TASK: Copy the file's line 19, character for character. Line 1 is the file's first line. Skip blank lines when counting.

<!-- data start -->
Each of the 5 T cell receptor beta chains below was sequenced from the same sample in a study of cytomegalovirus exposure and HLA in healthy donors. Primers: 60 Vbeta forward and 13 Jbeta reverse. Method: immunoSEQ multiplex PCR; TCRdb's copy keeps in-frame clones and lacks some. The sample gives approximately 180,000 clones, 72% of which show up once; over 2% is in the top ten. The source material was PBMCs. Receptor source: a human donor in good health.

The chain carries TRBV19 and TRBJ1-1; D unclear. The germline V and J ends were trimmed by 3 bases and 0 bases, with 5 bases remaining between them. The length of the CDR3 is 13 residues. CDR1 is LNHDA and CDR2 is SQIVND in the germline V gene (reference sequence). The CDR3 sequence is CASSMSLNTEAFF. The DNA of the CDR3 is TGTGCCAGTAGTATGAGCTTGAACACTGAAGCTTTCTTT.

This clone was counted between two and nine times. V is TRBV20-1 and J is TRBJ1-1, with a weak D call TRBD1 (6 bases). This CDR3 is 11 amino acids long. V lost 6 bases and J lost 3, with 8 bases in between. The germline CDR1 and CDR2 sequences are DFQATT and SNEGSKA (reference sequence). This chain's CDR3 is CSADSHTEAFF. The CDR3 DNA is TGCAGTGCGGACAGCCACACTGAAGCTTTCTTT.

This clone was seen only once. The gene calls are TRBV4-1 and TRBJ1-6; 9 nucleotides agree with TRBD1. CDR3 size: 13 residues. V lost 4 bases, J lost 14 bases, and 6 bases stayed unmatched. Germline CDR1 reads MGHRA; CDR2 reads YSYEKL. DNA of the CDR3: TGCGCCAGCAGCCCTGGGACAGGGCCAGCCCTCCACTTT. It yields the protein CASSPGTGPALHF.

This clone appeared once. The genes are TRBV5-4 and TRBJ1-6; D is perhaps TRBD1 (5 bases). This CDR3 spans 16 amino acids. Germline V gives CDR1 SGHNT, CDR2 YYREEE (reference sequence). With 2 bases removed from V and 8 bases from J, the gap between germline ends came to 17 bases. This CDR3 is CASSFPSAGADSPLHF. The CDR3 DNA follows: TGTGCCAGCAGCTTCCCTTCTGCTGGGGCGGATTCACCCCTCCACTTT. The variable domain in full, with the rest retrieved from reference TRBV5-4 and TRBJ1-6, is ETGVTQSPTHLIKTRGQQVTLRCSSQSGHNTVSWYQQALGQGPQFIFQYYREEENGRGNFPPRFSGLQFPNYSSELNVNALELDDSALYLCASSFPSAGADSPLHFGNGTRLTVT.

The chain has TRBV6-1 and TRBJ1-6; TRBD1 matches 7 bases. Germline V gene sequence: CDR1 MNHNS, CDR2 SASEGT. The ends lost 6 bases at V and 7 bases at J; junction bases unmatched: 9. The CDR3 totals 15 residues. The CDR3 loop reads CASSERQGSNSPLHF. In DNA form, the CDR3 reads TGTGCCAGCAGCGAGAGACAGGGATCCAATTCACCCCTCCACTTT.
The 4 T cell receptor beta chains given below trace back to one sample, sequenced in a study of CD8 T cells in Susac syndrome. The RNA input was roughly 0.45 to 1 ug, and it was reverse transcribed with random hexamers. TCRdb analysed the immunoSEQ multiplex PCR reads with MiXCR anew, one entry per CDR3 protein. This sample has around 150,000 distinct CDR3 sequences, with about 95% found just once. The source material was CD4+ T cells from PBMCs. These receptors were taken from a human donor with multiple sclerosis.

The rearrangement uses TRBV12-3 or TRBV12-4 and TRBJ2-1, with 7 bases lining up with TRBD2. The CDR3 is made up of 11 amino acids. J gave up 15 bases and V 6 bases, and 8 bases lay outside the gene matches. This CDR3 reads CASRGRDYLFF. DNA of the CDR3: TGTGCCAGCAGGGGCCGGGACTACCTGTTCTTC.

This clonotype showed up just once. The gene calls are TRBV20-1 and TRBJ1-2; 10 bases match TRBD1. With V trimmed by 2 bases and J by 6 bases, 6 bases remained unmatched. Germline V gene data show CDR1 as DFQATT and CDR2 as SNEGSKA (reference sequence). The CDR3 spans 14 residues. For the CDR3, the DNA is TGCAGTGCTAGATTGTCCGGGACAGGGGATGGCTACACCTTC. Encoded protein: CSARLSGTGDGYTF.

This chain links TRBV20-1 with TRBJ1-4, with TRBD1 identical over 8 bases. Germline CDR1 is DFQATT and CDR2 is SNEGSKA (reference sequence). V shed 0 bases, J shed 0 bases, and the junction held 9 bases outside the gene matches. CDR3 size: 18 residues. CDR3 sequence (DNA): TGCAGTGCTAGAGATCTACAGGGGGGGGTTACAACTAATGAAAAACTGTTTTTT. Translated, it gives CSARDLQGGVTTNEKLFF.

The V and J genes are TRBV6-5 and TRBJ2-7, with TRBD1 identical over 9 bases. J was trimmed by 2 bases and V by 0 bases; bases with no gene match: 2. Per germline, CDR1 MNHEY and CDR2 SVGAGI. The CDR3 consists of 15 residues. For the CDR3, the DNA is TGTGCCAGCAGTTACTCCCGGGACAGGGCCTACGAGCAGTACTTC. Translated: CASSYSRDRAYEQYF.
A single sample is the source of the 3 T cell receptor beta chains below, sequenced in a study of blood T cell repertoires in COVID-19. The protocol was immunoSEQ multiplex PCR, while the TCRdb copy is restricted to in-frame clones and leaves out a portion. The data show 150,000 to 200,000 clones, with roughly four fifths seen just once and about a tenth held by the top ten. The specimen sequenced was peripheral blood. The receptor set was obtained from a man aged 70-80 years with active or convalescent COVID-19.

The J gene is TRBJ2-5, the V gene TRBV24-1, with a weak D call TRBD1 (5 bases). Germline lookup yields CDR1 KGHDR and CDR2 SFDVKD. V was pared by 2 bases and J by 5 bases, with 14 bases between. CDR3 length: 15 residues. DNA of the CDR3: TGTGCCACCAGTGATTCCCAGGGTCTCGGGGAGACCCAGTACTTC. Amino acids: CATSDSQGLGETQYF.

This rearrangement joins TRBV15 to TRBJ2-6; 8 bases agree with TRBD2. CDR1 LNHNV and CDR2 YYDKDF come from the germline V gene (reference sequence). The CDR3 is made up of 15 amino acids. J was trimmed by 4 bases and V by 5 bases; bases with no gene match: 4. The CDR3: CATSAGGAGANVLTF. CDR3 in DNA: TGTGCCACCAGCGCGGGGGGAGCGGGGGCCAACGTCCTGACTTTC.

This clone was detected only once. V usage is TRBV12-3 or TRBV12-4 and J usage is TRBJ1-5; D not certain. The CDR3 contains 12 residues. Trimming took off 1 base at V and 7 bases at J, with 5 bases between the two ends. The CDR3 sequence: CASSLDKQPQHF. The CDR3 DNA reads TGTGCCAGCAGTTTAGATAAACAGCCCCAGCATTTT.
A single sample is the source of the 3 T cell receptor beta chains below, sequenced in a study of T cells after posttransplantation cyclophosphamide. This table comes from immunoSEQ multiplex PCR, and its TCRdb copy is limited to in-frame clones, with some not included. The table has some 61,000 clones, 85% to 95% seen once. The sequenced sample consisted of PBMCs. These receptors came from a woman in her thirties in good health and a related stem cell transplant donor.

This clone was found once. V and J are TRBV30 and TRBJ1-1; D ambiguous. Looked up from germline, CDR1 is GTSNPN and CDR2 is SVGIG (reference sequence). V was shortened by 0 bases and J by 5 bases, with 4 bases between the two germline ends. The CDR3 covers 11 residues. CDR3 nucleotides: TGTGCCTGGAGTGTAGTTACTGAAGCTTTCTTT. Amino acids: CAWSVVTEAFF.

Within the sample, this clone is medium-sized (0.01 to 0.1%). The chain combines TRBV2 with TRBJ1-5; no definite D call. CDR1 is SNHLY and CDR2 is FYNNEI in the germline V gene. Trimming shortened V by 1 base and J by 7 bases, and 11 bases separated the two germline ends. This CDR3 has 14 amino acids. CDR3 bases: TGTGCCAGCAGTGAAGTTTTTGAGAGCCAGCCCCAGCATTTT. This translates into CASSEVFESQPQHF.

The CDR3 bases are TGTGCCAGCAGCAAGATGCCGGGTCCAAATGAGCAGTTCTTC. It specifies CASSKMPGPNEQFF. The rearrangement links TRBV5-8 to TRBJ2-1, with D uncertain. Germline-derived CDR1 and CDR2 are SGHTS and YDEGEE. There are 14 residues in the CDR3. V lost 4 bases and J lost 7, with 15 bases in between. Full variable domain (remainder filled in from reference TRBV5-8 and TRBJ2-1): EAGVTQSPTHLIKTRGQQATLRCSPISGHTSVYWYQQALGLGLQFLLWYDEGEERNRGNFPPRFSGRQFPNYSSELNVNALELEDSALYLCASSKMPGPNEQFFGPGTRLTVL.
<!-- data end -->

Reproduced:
The CDR3 bases are TGTGCCAGCAGCAAGATGCCGGGTCCAAATGAGCAGTTCTTC. It specifies CASSKMPGPNEQFF. The rearrangement links TRBV5-8 to TRBJ2-1, with D uncertain. Germline-derived CDR1 and CDR2 are SGHTS and YDEGEE. There are 14 residues in the CDR3. V lost 4 bases and J lost 7, with 15 bases in between. Full variable domain (remainder filled in from reference TRBV5-8 and TRBJ2-1): EAGVTQSPTHLIKTRGQQATLRCSPISGHTSVYWYQQALGLGLQFLLWYDEGEERNRGNFPPRFSGRQFPNYSSELNVNALELEDSALYLCASSKMPGPNEQFFGPGTRLTVL.